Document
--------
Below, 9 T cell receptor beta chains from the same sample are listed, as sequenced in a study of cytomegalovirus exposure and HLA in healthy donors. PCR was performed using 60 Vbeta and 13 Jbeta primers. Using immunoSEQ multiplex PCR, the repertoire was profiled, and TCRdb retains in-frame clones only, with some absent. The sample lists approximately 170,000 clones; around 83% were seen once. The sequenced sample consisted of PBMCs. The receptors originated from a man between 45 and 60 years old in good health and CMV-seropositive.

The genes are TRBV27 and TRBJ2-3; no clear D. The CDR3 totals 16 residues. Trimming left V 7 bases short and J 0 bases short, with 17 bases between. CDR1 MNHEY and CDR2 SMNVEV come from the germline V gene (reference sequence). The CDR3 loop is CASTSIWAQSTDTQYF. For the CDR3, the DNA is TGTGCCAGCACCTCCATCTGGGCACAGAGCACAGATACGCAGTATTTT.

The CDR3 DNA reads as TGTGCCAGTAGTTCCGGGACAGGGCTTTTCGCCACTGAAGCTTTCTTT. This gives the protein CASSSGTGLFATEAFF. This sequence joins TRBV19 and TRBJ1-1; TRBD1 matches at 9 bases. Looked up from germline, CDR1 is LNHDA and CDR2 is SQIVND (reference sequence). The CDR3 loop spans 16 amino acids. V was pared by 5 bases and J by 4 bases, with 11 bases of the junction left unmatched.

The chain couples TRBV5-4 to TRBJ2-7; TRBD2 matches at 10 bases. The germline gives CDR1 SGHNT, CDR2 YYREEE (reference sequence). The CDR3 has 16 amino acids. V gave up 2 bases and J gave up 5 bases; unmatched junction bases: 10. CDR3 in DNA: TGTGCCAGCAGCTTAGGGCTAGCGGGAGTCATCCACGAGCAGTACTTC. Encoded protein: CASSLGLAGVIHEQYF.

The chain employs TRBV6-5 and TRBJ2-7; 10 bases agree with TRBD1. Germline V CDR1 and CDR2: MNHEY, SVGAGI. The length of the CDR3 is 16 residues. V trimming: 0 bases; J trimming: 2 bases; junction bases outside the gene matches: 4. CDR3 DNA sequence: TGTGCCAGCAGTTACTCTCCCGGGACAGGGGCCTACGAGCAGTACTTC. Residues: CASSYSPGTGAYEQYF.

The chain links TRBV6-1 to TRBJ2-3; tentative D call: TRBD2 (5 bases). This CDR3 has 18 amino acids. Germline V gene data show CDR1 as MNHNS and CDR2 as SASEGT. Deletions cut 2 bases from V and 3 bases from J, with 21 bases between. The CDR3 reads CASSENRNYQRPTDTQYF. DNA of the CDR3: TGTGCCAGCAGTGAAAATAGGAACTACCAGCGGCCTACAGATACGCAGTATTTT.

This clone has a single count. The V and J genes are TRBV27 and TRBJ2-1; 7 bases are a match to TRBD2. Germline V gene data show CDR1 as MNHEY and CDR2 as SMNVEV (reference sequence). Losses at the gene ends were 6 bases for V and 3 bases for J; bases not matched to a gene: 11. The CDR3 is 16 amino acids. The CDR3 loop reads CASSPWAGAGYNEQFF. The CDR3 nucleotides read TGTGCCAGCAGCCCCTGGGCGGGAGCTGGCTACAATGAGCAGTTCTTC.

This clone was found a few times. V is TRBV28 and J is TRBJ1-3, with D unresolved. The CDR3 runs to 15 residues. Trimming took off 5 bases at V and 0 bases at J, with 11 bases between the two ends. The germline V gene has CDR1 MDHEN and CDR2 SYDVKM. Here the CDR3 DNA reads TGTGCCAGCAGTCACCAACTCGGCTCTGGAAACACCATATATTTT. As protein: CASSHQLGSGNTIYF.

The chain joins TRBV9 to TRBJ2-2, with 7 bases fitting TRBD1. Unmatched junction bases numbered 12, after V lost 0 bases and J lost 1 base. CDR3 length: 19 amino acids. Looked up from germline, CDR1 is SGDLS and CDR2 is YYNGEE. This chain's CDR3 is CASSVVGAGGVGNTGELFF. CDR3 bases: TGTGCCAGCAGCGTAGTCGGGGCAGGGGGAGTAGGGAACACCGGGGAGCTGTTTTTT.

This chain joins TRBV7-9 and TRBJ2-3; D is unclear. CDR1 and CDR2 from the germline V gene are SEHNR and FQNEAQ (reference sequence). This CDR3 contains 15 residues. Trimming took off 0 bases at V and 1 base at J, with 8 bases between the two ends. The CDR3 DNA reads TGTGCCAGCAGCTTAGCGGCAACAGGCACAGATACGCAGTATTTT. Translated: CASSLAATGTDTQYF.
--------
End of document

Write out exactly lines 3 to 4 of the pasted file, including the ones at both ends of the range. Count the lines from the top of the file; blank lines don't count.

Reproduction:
The CDR3 DNA reads as TGTGCCAGTAGTTCCGGGACAGGGCTTTTCGCCACTGAAGCTTTCTTT. This gives the protein CASSSGTGLFATEAFF. This sequence joins TRBV19 and TRBJ1-1; TRBD1 matches at 9 bases. Looked up from germline, CDR1 is LNHDA and CDR2 is SQIVND (reference sequence). The CDR3 loop spans 16 amino acids. V was pared by 5 bases and J by 4 bases, with 11 bases of the junction left unmatched.

The chain couples TRBV5-4 to TRBJ2-7; TRBD2 matches at 10 bases. The germline gives CDR1 SGHNT, CDR2 YYREEE (reference sequence). The CDR3 has 16 amino acids. V gave up 2 bases and J gave up 5 bases; unmatched junction bases: 10. CDR3 in DNA: TGTGCCAGCAGCTTAGGGCTAGCGGGAGTCATCCACGAGCAGTACTTC. Encoded protein: CASSLGLAGVIHEQYF.